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Re: my token about the "3 or more layer" structure for the ontology

From: Yves Raimond <yves.raimond@gmail.com>
Date: Mon, 24 Nov 2008 11:59:11 +0000
Message-ID: <82593ac00811240359s74dd11efld710f9761510ad07@mail.gmail.com>
To: "Pierre-Antoine Champin" <pchampin@liris.cnrs.fr>
Cc: "Felix Sasaki" <fsasaki@w3.org>, public-media-annotation@w3.org

On Mon, Nov 24, 2008 at 11:47 AM, Pierre-Antoine Champin
<pchampin@liris.cnrs.fr> wrote:
> Hi Felix, thank you for your feedback.
> First, the term "data structure" was a bad choice. I should have written
> "conceptual model", which describes better what I am interested in. I
> think once we agree on a conceptual model, we can chose the best syntax
> to represent it -- if we want to...
> As a matter of fact, I took for granted that we would have to define our
> own format. But once again, the most important thing is the conceptual
> model.
> To be clear about my idea of a "conceptual model" or "ontology"... It
> does not necessarily implies that we describe it formally. You advocate
> a "prose" description, and it is indeed a possibility, as long as it is
> precise enough.
> However, that does not rule out, IMHO, the discussion about structure --
> and I still think structure is important for interoperability problems.
> I take an example:
> ID3 [1] has apparently a flat structure: it is a list of properties with
> text value. However, take the descriptions of the following properties:
>>   TALB
>>    The 'Album/Movie/Show title' frame is intended for the title of the
>>    recording (or source of sound) from which the audio in the file is
>>    taken.
>>   TOAL
>>    The 'Original album/movie/show title' frame is intended for the title
>>    of the original recording (or source of sound), if for example the
>>    music in the file should be a cover of a previously released song.
> There is an awful lot of structure hidden in those flat properties!
> A sound file is *taken from* a *recording*, which has a *title* and can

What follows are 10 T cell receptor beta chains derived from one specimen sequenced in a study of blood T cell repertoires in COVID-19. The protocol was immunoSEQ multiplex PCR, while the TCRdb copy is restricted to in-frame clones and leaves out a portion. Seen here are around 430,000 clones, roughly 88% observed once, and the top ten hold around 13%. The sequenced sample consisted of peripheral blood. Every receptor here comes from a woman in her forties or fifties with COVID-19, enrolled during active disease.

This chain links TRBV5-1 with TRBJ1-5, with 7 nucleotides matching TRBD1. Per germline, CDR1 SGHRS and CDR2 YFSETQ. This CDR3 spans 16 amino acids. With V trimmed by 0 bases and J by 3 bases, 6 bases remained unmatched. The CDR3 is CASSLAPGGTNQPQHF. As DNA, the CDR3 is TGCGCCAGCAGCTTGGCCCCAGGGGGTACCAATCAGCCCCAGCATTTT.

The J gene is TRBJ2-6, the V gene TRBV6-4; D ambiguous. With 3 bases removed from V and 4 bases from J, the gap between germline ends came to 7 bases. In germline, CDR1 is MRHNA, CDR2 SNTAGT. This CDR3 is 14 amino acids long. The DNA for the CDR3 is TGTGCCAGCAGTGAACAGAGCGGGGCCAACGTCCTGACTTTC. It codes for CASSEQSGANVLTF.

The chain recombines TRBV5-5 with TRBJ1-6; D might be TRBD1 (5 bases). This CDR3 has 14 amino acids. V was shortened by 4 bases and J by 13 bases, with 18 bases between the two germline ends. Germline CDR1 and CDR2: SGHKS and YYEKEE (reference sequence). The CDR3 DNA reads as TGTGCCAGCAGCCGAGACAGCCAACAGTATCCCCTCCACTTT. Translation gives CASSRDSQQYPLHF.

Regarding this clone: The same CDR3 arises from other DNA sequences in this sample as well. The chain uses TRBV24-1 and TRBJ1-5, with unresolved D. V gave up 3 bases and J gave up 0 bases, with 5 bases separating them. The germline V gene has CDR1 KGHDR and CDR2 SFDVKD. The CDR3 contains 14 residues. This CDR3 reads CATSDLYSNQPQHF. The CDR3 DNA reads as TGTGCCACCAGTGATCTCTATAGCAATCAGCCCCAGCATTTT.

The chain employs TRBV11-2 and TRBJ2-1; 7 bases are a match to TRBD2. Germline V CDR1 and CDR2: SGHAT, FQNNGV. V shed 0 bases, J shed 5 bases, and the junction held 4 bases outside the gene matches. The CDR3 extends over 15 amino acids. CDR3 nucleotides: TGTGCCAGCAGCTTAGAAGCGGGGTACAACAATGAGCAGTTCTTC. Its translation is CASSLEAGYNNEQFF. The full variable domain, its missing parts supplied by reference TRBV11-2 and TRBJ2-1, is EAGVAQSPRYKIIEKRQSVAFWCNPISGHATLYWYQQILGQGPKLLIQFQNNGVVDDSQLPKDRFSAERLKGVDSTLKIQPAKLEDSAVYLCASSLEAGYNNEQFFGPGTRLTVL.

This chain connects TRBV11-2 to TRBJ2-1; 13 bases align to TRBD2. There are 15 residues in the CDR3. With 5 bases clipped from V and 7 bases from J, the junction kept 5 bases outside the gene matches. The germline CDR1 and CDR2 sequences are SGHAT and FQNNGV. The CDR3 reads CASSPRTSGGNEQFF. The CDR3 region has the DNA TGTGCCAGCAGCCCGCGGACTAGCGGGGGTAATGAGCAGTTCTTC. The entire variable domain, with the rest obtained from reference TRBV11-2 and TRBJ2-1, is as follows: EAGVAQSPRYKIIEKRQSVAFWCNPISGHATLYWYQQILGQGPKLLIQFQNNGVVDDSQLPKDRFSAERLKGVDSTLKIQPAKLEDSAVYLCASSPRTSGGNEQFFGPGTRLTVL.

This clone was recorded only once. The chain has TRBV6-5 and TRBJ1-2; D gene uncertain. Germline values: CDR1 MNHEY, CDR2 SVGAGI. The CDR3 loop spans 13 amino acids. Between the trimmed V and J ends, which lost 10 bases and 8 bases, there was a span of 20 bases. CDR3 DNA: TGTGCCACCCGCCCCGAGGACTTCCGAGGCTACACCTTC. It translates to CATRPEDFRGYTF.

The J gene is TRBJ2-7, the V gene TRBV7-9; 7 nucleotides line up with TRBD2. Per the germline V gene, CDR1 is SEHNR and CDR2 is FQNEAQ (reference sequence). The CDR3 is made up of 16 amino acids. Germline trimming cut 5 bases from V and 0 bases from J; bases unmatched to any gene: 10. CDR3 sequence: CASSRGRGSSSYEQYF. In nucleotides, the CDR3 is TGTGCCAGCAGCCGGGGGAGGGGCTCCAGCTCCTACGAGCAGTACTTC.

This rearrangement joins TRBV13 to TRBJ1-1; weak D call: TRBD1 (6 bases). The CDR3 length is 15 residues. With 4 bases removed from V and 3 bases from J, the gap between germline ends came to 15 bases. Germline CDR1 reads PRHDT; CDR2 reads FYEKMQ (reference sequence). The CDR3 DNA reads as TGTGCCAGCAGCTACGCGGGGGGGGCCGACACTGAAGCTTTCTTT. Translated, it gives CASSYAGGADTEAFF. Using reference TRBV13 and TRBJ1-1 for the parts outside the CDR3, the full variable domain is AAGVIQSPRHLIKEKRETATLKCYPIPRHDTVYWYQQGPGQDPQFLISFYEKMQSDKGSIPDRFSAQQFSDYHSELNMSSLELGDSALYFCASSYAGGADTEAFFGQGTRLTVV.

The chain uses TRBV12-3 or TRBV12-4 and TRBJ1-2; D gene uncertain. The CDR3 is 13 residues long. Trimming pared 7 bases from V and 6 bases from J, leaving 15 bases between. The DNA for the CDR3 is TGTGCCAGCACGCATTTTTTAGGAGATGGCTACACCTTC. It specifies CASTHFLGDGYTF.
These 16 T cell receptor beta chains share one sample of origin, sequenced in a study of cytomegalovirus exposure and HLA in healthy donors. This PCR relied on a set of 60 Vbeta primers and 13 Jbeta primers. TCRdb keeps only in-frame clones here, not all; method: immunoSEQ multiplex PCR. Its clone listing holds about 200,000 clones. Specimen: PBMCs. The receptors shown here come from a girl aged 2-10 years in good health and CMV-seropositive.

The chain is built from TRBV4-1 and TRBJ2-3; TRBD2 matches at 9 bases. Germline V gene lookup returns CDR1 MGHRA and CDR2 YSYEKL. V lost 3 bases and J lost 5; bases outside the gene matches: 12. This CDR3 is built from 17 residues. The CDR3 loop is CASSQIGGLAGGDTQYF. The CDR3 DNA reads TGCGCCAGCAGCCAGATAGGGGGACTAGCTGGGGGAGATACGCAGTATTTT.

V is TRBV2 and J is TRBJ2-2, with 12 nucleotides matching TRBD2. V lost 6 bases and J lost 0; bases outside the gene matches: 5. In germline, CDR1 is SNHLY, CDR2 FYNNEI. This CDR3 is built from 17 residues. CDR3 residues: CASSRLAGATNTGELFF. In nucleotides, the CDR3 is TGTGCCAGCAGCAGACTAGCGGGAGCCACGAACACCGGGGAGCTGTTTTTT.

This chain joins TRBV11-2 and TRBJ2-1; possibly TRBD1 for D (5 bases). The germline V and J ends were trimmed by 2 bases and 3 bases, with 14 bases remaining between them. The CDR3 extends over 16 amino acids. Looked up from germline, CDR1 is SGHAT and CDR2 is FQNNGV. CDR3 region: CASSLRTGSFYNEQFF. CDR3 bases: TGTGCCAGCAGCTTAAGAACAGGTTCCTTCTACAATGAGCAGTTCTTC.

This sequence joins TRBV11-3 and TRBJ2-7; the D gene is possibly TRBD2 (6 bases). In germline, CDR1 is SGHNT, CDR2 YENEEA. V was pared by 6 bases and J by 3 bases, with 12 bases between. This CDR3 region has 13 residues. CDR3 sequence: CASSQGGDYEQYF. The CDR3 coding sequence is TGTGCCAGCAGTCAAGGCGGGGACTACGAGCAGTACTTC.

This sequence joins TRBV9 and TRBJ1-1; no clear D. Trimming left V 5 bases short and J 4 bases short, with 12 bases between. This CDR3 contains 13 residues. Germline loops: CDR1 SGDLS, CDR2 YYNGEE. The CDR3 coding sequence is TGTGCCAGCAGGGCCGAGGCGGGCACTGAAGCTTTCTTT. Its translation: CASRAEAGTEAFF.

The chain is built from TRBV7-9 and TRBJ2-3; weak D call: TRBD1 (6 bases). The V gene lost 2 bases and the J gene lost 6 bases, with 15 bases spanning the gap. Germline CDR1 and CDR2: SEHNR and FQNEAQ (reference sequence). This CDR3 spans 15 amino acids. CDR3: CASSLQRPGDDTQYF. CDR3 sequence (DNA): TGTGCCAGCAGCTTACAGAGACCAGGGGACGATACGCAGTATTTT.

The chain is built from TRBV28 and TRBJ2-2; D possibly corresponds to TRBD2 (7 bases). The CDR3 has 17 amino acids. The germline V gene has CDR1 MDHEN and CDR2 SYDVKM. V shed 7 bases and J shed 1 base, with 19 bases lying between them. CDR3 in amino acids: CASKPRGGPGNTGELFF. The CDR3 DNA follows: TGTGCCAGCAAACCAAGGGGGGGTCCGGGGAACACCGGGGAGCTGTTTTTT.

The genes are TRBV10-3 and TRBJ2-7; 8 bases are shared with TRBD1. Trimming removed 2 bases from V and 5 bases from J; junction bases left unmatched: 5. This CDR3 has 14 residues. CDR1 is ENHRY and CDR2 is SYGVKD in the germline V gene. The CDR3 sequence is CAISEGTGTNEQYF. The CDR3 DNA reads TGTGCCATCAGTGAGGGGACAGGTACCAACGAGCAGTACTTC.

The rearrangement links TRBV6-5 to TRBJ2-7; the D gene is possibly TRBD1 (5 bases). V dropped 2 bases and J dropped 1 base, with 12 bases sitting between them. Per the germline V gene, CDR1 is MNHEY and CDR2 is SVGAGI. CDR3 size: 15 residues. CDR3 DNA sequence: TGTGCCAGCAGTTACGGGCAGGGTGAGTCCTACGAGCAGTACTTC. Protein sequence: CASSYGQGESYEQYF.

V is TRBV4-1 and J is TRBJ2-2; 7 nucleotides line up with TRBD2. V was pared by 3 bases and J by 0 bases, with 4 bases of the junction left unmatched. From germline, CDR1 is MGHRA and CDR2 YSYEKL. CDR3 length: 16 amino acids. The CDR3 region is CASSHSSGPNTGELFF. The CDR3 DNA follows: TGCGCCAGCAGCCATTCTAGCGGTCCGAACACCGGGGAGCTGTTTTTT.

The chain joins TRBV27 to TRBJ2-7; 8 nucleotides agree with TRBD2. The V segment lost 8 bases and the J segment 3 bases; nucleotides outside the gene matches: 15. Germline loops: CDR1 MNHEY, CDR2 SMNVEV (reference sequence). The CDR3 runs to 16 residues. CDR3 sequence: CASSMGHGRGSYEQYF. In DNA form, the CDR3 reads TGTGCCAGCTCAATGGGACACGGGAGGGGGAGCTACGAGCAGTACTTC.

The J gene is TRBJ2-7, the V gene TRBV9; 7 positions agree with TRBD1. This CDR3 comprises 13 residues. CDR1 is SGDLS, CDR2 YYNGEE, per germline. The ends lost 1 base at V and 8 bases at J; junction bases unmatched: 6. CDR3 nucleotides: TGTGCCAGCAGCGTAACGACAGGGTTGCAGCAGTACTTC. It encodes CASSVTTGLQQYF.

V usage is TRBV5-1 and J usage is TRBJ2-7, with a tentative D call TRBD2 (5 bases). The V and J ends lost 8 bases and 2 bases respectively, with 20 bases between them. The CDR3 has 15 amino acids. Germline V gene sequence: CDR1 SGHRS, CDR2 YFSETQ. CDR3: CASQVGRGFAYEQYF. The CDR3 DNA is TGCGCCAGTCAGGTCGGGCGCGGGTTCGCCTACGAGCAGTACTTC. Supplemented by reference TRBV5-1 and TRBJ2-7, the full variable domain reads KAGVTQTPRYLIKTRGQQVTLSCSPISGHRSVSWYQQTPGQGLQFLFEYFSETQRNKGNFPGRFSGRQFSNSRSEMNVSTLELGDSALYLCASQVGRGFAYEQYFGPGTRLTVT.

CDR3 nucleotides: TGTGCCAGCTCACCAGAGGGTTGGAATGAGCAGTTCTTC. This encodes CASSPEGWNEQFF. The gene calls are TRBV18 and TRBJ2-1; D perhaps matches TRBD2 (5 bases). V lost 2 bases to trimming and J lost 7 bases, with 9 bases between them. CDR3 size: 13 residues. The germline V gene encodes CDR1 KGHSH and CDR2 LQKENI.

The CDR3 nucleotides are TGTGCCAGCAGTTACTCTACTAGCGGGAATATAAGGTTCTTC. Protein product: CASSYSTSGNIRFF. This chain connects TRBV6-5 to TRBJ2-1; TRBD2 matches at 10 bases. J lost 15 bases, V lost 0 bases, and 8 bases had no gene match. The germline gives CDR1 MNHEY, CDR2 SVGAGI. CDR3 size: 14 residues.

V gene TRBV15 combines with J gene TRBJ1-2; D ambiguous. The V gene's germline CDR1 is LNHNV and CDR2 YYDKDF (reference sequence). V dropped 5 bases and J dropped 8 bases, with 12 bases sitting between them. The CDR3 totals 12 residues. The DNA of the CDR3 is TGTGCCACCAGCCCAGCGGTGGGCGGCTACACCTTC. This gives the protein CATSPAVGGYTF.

> be an *album*, a *movie*, a *show* (and the list is probably not
> intended to be exhaustive). But it can have been *previously released*
> in another *recording*.
> So mapping those properties to, say, Dublin Core properties, not only
> requires to find an equivalence between the notion title, but also
> *taken from* (dc:source ?), *previously released* (??), etc...

Yes, ID3 is hiding a lot of structure. Lots of abstraction layers that
need to be addressed separately for expressing things such as "this is
another recording of the same performance" are smushed into one.
Did you check the music ontology [1], btw? There is already quite a
lot of data published using it, in quite a wide range of domain - see
top left of [2].


[1] http://musicontology.com
[2] http://esw.w3.org/topic/SweoIG/TaskForces/CommunityProjects/LinkingOpenData

>  pa
> [1] http://www.id3.org/id3v2.4.0-frames
> Felix Sasaki a crit :
>> Hello Pierre-Antoine,
>> Pierre-Antoine Champin ϕޤ:
>>> Felix,
>>> although I participated in putting the debate in terms of "XML vs. RDF",
>>> my concern was not about a precise syntax or foramt, and I agree with
>>> you that it should not be.
>> Just for clarification: "agree that it should not be" means "we do not
>> need to define a syntax" or "we should not discuss XML vs. RDF, but need
>> to decide on a syntax"? If the latter, which syntax do you propose?
>>> However in my view the question is more fundamental. Let me reword it.
>>> Designing an ontology involves, IMHO, a trade-off between faithfully
>>> representing the domain of interest, and projecting it in a practical
>>> data structure.
>> Maybe here we already have different opinions: I think we can design an
>> ontology without a practical data structure. The current API / ontology